Each day brings new accounts of tragedy from Israel and Gaza. Reasonable people agree that the atrocities Hamas committed on October 7—deliberate, videotaped killings of innocent civilians; maiming in the most gruesome fashion of Israeli women and children; and taking Israelis as hostages into its warren of tunnels—stand as deeply disturbing violations of human rights and the laws of armed conflict. As President Joe Biden made clear, Israel possesses a right of self-defense that legally justifies the use of force against Hamas to prevent further atrocities and missile launches against its civilians. Those who argue Israel does not have a right of self defense make two claims: First, they argue that Israel’s “inherent right” is nullified because it is the “occupying power” of the Gaza Strip; and, second, they argue that the right of self-defense in Article 51 of the UN Charter applies only to force against other states, not non-state actors like Hamas.
Both arguments are unavailing. It is highly doubtful that Israel qualifies as an “occupying” power of the Gaza Strip because once it withdrew all military forces from Gaza in 2005, it has exercised no authority over the territory, which is a requirement under international law before assuming the responsibility of an occupying power. UN groups like the Human Rights Council counter that the status of “occupier” still applies because Israel has imposed stringent limits on travel to and trade with Gaza. And yet Egypt has (mostly) sealed off Gaza’s other border without being termed an occupying power.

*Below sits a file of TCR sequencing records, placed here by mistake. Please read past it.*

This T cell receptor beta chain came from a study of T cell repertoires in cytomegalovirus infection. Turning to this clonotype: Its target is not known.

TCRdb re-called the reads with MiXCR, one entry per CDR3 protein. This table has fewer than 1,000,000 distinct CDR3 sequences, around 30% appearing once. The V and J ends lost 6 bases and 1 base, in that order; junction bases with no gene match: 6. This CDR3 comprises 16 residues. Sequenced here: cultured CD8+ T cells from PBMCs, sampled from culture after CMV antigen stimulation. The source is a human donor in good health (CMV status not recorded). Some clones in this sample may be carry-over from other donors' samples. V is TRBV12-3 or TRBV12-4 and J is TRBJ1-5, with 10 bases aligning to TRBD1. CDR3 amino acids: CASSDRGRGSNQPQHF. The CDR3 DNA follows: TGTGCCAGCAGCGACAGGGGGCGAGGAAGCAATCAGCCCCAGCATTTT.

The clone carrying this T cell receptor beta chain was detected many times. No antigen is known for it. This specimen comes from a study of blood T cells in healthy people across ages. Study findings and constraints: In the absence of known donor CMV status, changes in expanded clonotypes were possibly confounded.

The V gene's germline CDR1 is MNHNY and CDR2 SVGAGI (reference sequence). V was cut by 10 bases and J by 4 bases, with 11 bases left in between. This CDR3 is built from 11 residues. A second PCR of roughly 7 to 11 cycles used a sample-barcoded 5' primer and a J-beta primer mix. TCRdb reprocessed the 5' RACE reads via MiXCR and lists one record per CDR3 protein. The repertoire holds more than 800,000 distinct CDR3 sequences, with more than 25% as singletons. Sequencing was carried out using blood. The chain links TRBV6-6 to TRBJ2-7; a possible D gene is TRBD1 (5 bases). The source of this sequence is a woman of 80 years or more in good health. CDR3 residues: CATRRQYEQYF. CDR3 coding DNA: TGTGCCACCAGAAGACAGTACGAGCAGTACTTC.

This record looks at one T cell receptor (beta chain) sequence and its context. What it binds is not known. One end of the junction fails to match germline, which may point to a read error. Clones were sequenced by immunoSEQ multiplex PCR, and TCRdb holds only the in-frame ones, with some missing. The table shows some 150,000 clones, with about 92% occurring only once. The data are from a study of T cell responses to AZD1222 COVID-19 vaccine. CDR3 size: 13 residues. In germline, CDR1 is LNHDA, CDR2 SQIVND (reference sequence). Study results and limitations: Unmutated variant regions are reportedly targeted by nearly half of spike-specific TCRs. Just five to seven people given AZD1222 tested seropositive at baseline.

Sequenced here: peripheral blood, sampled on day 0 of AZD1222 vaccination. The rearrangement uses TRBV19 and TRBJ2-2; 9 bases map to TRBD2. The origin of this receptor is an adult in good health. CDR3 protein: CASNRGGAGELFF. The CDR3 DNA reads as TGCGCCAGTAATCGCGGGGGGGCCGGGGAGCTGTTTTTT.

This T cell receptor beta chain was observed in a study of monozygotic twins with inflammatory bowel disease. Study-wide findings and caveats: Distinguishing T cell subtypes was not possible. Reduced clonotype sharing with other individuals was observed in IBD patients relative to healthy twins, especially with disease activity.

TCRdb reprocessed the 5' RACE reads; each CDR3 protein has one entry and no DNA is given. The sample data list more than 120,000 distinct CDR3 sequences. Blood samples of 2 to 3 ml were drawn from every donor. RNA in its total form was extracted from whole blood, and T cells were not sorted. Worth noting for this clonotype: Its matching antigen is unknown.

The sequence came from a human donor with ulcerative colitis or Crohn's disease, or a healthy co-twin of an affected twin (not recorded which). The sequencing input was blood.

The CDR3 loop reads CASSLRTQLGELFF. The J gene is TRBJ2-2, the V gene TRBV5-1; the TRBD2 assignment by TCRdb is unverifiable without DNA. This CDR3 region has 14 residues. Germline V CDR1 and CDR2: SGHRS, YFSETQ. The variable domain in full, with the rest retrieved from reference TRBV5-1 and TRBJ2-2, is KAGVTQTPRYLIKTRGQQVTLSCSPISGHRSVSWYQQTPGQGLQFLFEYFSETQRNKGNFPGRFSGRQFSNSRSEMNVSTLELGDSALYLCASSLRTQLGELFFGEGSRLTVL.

In any event, even if Israel were an occupying power, that status would not justify Hamas' intentional attacks on civilian targets in Israel or prevent Israel from using force to protect itself. For example, it was not considered illegal for the United States, as the occupying power of Iraq in the immediate aftermath of the 2003 Iraq War, to use force against Iraqis who were attacking U.S. forces within Iraq.
The second argument against Israel’s right of self-defense—that it cannot invoke this right against non-state actors like Hamas—is equally untenable. Article 51 of the UN Charter states that nothing shall “impair the inherent right” of self-defense possessed by all member states. In recent years, many governments, including the United States, have adopted the view that this right of self-defense applies against non-state actors like al-Qaeda and ISIS in situations where the government of the state in which the non-state actors are operating is “unwilling or unable” to prevent attacks by the non-state actor. The case of the Gaza conflict is much stronger for Israel than the “unwilling or unable” rationale; Israel is protecting against Hamas’ direct, indiscriminate killing, beheading, torture and hostage-taking of Israeli civilians.